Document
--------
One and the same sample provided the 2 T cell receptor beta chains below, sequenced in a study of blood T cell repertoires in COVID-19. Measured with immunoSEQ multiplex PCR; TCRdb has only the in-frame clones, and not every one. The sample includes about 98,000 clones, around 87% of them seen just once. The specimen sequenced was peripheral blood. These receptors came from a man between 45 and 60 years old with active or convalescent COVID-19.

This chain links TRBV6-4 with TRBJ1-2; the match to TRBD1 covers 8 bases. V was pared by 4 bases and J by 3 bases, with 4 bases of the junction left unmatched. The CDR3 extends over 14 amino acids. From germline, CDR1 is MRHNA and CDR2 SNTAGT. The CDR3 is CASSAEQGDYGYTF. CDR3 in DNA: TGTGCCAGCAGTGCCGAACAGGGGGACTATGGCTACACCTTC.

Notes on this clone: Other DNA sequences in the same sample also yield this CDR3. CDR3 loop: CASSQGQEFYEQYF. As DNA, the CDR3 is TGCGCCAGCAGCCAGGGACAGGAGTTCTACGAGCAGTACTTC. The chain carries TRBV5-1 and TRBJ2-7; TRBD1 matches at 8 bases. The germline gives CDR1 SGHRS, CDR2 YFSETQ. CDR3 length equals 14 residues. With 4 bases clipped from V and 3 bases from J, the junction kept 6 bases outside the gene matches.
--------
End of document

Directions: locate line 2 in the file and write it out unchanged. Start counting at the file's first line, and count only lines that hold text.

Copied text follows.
This chain links TRBV6-4 with TRBJ1-2; the match to TRBD1 covers 8 bases. V was pared by 4 bases and J by 3 bases, with 4 bases of the junction left unmatched. The CDR3 extends over 14 amino acids. From germline, CDR1 is MRHNA and CDR2 SNTAGT. The CDR3 is CASSAEQGDYGYTF. CDR3 in DNA: TGTGCCAGCAGTGCCGAACAGGGGGACTATGGCTACACCTTC.